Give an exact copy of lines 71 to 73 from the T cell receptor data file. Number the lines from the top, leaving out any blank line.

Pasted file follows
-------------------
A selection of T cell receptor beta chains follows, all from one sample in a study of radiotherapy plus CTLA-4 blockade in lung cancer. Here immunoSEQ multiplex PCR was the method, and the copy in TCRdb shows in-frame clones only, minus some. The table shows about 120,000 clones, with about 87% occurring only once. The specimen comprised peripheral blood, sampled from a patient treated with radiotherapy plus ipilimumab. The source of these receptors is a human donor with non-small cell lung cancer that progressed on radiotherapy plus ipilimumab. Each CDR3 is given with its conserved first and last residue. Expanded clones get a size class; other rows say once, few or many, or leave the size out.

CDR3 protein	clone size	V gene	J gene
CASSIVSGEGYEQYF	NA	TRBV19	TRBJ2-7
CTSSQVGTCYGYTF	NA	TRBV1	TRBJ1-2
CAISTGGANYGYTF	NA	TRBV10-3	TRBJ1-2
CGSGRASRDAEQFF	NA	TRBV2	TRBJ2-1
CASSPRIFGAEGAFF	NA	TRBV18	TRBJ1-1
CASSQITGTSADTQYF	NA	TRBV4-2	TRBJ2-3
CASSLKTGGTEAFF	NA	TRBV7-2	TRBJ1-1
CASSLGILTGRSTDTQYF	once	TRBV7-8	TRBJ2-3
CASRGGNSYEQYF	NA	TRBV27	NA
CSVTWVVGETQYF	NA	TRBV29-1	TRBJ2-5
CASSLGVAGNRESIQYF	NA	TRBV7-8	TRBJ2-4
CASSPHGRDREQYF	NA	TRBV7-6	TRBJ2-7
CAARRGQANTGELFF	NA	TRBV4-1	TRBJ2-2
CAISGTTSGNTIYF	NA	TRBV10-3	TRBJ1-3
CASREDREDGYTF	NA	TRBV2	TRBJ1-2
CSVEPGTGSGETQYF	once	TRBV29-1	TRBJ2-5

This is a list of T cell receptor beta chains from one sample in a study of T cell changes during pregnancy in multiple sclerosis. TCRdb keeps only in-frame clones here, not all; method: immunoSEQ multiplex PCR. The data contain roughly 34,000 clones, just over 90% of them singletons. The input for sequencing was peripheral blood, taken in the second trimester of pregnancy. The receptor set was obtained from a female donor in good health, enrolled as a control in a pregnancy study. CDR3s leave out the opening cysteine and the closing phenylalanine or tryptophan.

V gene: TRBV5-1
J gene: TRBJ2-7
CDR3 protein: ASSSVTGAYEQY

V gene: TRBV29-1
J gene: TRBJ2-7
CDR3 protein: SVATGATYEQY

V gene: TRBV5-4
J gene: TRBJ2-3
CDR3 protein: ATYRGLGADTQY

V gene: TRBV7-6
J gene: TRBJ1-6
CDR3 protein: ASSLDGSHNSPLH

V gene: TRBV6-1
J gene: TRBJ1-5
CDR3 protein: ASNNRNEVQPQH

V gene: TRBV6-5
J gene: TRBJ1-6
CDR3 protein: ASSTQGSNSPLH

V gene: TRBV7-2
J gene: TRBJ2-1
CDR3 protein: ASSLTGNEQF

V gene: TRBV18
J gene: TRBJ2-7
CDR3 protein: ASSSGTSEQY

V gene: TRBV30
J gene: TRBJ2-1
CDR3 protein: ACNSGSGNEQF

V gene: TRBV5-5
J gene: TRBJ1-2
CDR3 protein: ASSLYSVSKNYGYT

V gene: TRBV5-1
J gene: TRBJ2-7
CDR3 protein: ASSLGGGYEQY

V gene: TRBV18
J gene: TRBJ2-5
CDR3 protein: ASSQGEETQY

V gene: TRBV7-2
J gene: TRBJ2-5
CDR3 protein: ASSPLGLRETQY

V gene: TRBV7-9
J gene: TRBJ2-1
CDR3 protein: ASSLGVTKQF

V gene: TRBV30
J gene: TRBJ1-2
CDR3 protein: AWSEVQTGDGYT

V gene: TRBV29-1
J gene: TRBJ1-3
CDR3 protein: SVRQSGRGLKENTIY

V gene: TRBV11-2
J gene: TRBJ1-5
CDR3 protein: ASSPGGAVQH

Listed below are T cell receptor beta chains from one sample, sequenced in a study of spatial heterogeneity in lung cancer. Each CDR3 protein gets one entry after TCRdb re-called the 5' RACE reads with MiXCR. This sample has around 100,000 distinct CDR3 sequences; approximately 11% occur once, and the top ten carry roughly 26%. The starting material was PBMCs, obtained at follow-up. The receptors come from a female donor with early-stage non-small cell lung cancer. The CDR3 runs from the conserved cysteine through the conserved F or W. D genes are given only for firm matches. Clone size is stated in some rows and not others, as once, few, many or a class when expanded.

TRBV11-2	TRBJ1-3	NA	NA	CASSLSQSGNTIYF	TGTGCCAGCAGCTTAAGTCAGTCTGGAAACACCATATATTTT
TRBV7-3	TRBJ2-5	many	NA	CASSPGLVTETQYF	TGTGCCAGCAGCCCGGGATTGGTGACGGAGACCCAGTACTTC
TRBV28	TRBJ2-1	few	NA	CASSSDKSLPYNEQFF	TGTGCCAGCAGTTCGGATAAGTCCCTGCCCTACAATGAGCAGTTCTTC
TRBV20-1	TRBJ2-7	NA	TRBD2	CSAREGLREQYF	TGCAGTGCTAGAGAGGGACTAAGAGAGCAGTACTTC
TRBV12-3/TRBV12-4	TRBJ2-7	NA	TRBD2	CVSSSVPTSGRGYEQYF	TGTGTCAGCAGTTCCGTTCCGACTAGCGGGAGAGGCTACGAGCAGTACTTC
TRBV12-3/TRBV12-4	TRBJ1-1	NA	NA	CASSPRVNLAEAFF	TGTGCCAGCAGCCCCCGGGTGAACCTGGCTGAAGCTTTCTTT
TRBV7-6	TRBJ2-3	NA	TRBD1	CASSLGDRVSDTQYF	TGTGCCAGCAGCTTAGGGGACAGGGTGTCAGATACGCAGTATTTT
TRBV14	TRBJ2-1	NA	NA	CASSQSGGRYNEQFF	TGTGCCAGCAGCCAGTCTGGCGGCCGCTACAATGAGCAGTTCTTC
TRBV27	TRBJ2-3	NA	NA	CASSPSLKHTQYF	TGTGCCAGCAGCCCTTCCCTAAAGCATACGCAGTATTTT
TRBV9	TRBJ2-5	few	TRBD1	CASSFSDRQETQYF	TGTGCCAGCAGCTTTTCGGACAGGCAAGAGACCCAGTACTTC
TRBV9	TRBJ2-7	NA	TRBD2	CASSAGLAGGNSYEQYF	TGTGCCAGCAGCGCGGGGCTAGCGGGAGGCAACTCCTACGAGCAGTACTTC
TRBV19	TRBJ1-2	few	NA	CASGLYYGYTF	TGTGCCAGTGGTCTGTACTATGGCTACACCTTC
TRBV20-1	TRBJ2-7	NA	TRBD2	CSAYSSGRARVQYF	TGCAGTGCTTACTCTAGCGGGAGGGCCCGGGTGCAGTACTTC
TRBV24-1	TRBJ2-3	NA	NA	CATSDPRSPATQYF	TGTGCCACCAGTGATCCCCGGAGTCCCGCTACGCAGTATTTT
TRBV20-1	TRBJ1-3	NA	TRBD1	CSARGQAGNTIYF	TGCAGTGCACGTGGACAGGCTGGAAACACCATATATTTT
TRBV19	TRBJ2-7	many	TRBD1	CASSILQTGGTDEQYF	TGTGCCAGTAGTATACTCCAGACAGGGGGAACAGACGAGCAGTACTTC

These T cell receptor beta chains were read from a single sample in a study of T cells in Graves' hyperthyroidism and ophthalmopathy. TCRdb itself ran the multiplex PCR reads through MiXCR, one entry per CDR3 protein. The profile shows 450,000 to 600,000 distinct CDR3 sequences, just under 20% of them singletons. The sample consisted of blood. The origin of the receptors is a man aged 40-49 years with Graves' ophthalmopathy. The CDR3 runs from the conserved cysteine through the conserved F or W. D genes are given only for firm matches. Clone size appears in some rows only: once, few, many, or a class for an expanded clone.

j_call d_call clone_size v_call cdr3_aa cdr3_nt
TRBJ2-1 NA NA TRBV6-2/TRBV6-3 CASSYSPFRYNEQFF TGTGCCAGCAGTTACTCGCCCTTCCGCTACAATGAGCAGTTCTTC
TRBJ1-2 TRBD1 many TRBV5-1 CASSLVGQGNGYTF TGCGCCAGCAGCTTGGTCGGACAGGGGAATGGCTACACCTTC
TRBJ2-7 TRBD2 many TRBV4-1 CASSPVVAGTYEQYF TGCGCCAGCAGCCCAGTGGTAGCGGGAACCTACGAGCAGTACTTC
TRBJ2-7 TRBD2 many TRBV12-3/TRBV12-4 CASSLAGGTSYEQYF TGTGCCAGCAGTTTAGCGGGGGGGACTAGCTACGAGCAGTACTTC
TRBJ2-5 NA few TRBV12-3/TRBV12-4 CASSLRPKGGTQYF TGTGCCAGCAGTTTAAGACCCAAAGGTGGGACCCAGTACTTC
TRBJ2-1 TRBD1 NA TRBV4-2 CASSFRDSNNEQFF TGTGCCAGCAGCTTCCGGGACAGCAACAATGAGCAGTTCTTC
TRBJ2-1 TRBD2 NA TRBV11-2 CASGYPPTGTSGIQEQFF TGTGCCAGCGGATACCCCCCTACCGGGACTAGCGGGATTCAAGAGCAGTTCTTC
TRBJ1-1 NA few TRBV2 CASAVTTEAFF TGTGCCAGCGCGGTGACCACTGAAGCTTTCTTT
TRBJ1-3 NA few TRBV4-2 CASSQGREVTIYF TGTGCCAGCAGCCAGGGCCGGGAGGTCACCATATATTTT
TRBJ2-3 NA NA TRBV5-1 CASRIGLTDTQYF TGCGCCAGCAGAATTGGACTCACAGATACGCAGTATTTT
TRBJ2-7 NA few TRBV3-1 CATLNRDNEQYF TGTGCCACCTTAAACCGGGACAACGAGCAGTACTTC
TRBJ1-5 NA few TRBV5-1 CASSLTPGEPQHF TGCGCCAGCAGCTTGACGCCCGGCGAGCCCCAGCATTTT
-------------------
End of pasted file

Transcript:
Listed below are T cell receptor beta chains from one sample, sequenced in a study of spatial heterogeneity in lung cancer. Each CDR3 protein gets one entry after TCRdb re-called the 5' RACE reads with MiXCR. This sample has around 100,000 distinct CDR3 sequences; approximately 11% occur once, and the top ten carry roughly 26%. The starting material was PBMCs, obtained at follow-up. The receptors come from a female donor with early-stage non-small cell lung cancer. The CDR3 runs from the conserved cysteine through the conserved F or W. D genes are given only for firm matches. Clone size is stated in some rows and not others, as once, few, many or a class when expanded.

TRBV11-2	TRBJ1-3	NA	NA	CASSLSQSGNTIYF	TGTGCCAGCAGCTTAAGTCAGTCTGGAAACACCATATATTTT
TRBV7-3	TRBJ2-5	many	NA	CASSPGLVTETQYF	TGTGCCAGCAGCCCGGGATTGGTGACGGAGACCCAGTACTTC